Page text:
Rhinosporidiosis is commonly seen in young males who are occupationally active outdoor workers such as agriculturists, sand workers, divers etc. The causative agent of the rhinosporidiosis is a mesomycetozoan known as Rhinosporidium seeberi. The nasal cavity was the most common site of rhinosporidiosis followed by the conjunctiva, upper eyelid, pharynx, trachea, cheek, parotid duct, skin, and genitalia. Rhinosporidiosis manifests as a tumour-like friable, vascular pedunculated or sessile polyp mass, with tiny white dots, often present in the nasal mucosa or ocular, conjunctivae, of humans and animals. It is a slow-growing waterborne disease, often present as a dormant stage before the patients become symptomatic. It enters through the traumatized epithelium and the disease is more prevalent in rural settings, particularly among individuals working or in contact with contaminated or stagnant pond water [5]. As the causative agent enters the host's body, it forms a round and thick-walled sporangia in the submucosa of the affected site, and appears as white dots producing an endosporulating cells known as sporangiospores of size ranging from 10 to 200 mm. Current study reported a rare presentation of rhinosporidiosis on the lower third of face. Histopathological examination showed connective tissue composed of numerous bilamellar spaces resembling sporangia with an increase in eosinophils. In addition, aspiration for cytology and culture showed yeast forms/spores of fungi with acute inflammatory cells, suggesting fungal infection. Therefore, rhinosporidiosis should be considered as one of the differential diagnosis of the facial swelling. Spontaneous regression of rhinosporidiosis in animals and humans is rare and surgical intervention is the main treatment modality. Current clinical case of rinosporidiosis showed a successful outcome with surgical excision along with electrocauterization of the base. There was no recurrence even after 3 years of follow-up. In- contrast, few studies [1214] have shown recurrence with surgical excision alone. Therefore these studies used surgical excision along with dapsone as the main treatment modality to arrest the maturation of sporangia and to promote fibrosis in the stroma. A study conducted by Deepa et al. [15] reported a recurrence rate in immunocompromised patients despite using dapsone. This could be due to genetic variation in the host and their altered responses to certain drugs. However, a combination of dapsone with antifungal drugs such as griseofulvin, amphotericin B, trimethoprim sulphadiazine, and sodium stibogluconate have been proven to reduce the rate of recurrence of rhinosporidiosis [16,17].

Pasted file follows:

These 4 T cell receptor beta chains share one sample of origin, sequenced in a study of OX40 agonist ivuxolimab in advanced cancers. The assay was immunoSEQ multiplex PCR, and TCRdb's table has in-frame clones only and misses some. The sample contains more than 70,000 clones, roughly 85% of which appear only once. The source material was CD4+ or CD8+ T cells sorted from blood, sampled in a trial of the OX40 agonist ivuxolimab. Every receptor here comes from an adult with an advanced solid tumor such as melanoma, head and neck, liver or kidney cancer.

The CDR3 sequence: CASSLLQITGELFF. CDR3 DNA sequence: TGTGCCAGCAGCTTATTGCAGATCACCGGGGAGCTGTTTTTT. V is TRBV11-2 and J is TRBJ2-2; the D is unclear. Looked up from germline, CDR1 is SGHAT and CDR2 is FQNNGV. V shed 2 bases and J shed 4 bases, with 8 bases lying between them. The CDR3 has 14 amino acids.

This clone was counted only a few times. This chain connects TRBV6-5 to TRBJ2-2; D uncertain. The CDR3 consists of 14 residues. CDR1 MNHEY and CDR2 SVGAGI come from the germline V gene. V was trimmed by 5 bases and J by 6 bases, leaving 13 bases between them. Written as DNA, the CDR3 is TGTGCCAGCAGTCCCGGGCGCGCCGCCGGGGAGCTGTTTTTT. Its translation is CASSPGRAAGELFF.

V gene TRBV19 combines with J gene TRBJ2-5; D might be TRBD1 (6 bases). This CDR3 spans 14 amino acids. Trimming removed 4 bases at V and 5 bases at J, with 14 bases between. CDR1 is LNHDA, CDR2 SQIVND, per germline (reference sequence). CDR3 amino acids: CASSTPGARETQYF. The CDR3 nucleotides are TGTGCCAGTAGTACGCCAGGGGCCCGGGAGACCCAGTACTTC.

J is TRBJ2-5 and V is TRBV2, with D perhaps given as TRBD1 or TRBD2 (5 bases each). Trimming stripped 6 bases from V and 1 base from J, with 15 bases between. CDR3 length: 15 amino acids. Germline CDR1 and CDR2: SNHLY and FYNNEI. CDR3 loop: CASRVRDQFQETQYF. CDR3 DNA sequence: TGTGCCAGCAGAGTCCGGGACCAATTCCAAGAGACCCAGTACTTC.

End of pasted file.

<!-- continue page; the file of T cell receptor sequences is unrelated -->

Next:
In summation, the pathogenesis and recurrence rate of rhinosporidiosis are still considered a mysterious factors. Thus, constant effort from the clinicians as well as microbiologists should be put to identify an environmental niche and to measure the ecological density of the organism in various water bodies. Few studies have stated whether that nonspecific immune reactivity in the host, blood group and HLA types play important role in initiating the focus of infection of rhinosporidium seeberi [5]. However, further research should be carried out to analyze the role of genetic predisposition or increased exposure in the environment in causing this mesomycetozoan infection.

Conclusion

Rhinosporidiosis is a rare granulomatous mucocutaneous infection caused by Rhinosporidium seeberi. The transmission of an organism is most commonly mediated by exposure to spores from contaminated dust, soil and water. Surgical intervention is the treatment of choice. However, further studies should be carried out firstly, regarding etiopathogenesis and the role of genetics in the recurrence rhinosporidiosis. Secondly, clinicians should focus on minimally invasive treatment modalities for rhinosporidiosis which can be easily practiced in rural settings.

Authors contributions

B.S. Santosh: Concepts & Design; A. Harish Kumar: Helped with search of clinical studies; Rajdeep Singh: Data Acquisition; Jerin Jose: Manuscripit preparation, editing; D.M. Shivamrthy: Helped with editing; Diana Daniel: Helped with review.

Informed Consent

Consent was obtained from all patients and/or families.

Funding

This research did not receive any specific funding.

Ethical committee approval

Institutional ethical committee approval was taken. Informed consent from the patient obtained.

Conflict of interest

The authors declare that they have no conflicts of interest in relation to this article.

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All Figures

thumbnail Fig. 1

depicts preoperative (a) Extra-oral front view, (b) Extra-oral side view, (c) Intraoral view of the lesion, (d) Sialography of right parotid gland shows irregular filling of parotid duct in distal part with pooling of the contrast in the area of the lesion suggestive of a cystic cavity.

In the text
thumbnail Fig. 2

(a) H& E stained section viewed under magnification of 40× shows sporangia containing numerous endospores, with chronic inflammatory cells & plenty of eosinophilis. (b) Aspirated serous fluid and excised surgical specimen measuring 2 × 1.5 cm.

In the text
thumbnail Fig. 3

The intraoperative pictures of (a) incision placement, (b) cystic bag appearance of the lesion, (c) curettage after surgical excision.

In the text